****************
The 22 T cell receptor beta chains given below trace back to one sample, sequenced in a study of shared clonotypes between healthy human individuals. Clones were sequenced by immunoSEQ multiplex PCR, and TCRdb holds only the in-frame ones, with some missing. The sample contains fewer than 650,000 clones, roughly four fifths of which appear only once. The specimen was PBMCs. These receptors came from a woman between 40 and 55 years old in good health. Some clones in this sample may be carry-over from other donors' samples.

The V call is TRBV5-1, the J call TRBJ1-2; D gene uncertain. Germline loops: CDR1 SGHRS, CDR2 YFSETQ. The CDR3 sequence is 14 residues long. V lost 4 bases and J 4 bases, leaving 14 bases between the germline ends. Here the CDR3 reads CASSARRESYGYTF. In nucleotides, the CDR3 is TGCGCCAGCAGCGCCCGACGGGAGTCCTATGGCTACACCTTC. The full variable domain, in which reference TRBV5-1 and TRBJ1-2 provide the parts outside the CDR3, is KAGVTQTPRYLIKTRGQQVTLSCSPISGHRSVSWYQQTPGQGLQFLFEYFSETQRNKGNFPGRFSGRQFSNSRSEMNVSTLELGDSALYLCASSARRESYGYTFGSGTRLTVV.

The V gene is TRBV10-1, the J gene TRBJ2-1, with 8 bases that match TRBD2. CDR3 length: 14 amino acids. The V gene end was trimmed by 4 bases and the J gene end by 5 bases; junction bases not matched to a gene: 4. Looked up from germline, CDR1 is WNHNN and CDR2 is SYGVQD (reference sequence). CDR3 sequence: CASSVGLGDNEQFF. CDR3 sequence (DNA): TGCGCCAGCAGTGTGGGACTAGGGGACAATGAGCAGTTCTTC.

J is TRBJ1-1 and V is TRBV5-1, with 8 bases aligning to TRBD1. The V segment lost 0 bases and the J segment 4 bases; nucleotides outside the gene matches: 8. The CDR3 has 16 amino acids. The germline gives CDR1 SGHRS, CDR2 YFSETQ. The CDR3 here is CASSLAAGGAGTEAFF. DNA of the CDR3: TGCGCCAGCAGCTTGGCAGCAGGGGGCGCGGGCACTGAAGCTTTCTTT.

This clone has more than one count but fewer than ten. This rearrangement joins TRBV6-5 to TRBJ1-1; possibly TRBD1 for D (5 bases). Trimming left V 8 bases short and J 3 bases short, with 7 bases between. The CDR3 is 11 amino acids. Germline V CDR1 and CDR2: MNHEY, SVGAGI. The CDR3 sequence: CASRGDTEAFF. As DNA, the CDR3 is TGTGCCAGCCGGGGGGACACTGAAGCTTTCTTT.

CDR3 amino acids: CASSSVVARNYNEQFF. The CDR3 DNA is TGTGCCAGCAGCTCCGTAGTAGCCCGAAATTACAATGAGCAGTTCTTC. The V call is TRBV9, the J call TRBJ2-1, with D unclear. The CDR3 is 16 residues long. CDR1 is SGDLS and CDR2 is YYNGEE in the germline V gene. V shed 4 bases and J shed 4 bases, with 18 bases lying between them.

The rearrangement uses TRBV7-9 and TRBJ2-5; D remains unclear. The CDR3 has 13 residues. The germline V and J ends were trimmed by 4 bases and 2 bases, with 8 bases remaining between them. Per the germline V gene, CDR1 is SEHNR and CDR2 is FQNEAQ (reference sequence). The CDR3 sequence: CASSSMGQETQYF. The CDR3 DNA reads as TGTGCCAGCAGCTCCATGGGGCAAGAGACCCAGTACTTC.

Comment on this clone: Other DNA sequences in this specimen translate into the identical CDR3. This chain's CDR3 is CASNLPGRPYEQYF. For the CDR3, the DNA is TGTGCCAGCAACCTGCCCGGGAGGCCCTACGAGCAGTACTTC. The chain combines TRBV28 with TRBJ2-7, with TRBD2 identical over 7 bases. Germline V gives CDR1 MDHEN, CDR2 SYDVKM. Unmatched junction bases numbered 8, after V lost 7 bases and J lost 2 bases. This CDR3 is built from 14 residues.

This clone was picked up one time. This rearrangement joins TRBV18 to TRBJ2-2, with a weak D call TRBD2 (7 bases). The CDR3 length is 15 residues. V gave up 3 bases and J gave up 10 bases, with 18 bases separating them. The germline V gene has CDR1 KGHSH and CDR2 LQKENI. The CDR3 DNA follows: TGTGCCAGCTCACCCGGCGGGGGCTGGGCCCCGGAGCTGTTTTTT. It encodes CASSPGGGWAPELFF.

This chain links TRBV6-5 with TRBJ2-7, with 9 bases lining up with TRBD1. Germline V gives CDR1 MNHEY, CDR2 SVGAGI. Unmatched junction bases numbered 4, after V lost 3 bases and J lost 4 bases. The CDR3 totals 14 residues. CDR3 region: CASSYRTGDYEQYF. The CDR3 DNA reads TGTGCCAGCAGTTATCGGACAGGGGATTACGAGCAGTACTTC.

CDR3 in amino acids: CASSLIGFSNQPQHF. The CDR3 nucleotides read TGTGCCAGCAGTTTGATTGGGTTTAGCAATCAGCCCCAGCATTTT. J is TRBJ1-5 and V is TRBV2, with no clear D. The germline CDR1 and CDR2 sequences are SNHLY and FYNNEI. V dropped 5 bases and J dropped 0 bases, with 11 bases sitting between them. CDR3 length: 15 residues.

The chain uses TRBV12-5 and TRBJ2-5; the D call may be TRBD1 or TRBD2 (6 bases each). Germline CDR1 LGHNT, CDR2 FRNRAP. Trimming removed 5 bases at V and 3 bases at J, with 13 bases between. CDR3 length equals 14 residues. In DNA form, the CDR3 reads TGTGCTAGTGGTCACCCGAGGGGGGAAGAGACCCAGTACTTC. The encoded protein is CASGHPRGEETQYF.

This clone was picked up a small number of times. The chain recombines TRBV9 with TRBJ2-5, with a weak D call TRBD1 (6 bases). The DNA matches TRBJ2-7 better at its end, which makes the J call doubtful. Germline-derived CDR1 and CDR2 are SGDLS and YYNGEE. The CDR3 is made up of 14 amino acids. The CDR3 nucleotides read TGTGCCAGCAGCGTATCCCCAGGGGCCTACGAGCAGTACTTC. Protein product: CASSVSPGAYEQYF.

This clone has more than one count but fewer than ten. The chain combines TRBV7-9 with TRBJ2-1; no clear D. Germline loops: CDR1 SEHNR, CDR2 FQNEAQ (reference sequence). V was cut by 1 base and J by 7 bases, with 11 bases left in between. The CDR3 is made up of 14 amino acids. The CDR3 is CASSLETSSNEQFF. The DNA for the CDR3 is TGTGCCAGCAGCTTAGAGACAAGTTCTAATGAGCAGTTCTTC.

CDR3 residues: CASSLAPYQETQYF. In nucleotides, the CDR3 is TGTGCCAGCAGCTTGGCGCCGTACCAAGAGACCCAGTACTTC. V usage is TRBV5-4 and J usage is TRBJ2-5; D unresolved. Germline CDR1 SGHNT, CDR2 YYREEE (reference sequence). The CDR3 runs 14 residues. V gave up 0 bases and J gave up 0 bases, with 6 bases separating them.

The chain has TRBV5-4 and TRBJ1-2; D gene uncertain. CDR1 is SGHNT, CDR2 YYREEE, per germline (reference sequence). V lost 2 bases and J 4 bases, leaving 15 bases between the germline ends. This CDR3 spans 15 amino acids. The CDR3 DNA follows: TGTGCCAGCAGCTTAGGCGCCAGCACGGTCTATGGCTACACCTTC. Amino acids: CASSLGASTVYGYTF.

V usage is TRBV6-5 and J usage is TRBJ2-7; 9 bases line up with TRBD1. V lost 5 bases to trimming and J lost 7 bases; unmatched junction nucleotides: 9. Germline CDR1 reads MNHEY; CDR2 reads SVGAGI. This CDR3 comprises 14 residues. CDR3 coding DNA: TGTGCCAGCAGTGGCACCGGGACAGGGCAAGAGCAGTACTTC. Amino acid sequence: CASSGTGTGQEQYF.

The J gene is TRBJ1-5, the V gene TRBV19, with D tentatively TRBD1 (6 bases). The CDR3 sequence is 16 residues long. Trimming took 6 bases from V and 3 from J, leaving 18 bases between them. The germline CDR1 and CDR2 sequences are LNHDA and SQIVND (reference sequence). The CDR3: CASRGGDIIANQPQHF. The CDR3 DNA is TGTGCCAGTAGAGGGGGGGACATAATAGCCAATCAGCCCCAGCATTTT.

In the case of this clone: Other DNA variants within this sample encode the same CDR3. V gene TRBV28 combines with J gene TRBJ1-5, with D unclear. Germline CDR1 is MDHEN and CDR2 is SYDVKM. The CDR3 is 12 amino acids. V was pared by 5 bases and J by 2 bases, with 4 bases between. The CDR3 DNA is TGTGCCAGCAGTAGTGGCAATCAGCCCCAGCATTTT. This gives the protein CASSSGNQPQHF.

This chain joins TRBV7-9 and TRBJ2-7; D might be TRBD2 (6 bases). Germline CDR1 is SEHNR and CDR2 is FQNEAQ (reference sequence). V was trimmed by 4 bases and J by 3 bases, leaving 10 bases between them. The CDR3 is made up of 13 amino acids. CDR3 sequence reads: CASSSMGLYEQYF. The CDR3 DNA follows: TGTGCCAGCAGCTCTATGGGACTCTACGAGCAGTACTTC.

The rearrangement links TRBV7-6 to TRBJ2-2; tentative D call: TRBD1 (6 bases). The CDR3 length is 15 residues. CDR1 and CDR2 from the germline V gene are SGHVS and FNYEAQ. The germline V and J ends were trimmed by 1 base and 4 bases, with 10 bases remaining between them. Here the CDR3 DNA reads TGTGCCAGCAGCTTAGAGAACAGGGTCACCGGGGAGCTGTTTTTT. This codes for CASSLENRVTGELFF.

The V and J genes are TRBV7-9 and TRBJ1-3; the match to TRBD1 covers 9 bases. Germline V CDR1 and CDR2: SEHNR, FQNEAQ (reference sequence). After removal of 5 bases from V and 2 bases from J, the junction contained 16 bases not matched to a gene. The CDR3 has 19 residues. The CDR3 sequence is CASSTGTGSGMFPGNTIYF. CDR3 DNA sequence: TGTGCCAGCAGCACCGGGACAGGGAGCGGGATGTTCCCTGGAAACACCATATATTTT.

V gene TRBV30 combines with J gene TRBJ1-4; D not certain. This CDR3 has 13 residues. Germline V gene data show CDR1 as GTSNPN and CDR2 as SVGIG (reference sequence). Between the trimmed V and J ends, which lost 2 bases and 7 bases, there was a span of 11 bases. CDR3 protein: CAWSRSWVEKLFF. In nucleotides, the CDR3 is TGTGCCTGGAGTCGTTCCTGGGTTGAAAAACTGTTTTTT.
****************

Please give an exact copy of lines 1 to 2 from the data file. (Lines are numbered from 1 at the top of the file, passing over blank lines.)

The 22 T cell receptor beta chains given below trace back to one sample, sequenced in a study of shared clonotypes between healthy human individuals. Clones were sequenced by immunoSEQ multiplex PCR, and TCRdb holds only the in-frame ones, with some missing. The sample contains fewer than 650,000 clones, roughly four fifths of which appear only once. The specimen was PBMCs. These receptors came from a woman between 40 and 55 years old in good health. Some clones in this sample may be carry-over from other donors' samples.

The V call is TRBV5-1, the J call TRBJ1-2; D gene uncertain. Germline loops: CDR1 SGHRS, CDR2 YFSETQ. The CDR3 sequence is 14 residues long. V lost 4 bases and J 4 bases, leaving 14 bases between the germline ends. Here the CDR3 reads CASSARRESYGYTF. In nucleotides, the CDR3 is TGCGCCAGCAGCGCCCGACGGGAGTCCTATGGCTACACCTTC. The full variable domain, in which reference TRBV5-1 and TRBJ1-2 provide the parts outside the CDR3, is KAGVTQTPRYLIKTRGQQVTLSCSPISGHRSVSWYQQTPGQGLQFLFEYFSETQRNKGNFPGRFSGRQFSNSRSEMNVSTLELGDSALYLCASSARRESYGYTFGSGTRLTVV.